Another prominent religious college has filed suit against the Obama administration over a policy meant to ease women's access to free birth control.
The suit from Ill.-based Wheaton College — dubbed the "Notre Dame" of Protestant higher education — states that the controversial policy violates the religious freedom of people who object to birth control or consider forms of it equal to abortion.
"Wheaton College and other distinctively Christian institutions are faced with a clear and present threat to our religious liberty" through the mandate, Wheaton President Philip Ryken said in a statement.
Religious-affiliated institutions, such as Catholic schools, don't have to offer the coverage through their own plans — their employees will instead receive birth control directly from their insurer, still without a co-pay.
Churches and houses of worship are exempt altogether.
Wheaton's move comes one day after a federal judge dismissed a large suit over the mandate on the grounds that the policy has not yet taken effect.
That suit was filed by the Republican attorneys general of seven states and three Catholic groups based in Nebraska.
While Protestant teaching does not outlaw the use of birth control, as Catholic teaching does, some people in both groups consider some forms of birth control equal to abortion.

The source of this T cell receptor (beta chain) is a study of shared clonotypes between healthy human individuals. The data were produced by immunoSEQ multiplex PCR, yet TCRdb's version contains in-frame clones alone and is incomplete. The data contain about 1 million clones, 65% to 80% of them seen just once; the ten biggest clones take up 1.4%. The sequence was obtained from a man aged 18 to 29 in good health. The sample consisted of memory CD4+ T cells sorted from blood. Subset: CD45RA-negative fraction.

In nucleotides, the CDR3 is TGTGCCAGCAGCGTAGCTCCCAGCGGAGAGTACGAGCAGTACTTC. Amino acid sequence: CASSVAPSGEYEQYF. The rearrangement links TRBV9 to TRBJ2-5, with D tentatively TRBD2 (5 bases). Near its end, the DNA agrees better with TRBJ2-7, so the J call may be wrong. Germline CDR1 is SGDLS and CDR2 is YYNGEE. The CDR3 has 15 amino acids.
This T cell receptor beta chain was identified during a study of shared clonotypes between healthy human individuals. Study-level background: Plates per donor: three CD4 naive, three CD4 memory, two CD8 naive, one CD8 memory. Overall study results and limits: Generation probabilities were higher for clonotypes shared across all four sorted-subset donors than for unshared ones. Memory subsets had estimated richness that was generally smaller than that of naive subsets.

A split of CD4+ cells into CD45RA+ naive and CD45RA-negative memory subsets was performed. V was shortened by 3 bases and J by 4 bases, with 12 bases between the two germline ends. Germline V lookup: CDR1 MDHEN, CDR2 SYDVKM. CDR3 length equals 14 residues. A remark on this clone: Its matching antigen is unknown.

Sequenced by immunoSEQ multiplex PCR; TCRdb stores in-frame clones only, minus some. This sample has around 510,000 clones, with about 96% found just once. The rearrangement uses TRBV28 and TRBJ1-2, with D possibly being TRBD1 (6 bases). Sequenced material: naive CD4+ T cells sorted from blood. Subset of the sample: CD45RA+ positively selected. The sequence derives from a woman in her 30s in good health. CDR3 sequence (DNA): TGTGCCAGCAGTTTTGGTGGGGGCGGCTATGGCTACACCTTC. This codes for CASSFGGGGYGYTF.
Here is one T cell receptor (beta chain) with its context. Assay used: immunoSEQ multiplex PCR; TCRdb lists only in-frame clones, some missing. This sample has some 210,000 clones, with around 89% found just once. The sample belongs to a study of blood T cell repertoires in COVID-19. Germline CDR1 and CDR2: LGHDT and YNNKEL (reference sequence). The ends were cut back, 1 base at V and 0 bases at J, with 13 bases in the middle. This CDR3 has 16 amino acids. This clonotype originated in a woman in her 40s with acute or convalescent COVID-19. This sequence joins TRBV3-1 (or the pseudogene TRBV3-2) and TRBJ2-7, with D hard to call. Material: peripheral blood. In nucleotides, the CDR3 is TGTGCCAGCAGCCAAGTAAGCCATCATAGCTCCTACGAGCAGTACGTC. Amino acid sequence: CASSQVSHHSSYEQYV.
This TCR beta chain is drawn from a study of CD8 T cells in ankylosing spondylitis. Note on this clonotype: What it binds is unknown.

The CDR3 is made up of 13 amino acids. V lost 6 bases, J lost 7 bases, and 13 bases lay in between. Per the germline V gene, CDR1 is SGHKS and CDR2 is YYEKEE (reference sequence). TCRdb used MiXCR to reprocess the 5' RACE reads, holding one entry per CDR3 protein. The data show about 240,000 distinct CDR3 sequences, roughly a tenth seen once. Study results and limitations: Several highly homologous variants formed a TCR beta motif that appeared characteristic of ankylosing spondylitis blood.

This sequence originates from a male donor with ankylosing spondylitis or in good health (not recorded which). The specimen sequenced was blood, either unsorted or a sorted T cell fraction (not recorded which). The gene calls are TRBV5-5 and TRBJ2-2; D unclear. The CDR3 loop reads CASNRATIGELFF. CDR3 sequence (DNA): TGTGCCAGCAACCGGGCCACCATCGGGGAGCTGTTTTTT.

The morning-after pill is the most commonly derided form, as many believe it prevents a fertilized eggs from implanting to the uterus.
Experts recently called this understanding outdated and scientifically incorrect.
Wheaton filed the suit Wednesday in District Court in the District of Columbia, joining 57 other plaintiffs who have undertaken similar legal action since the regulation was first announced.
A release noted D.C.'s Catholic University of America is assisting Wheaton in the suit, and that the effort represents the first Catholic-Protestant partnership against the mandate.
Catholic University filed its own suit in late May alongside Notre Dame University and the Archdiocese of Washington.
"As the president of the national university of the Catholic Church, I am happy to express solidarity with our evangelical brothers from Wheaton College," said Catholic University President John Garvey.
Updated at 1:57 p.m.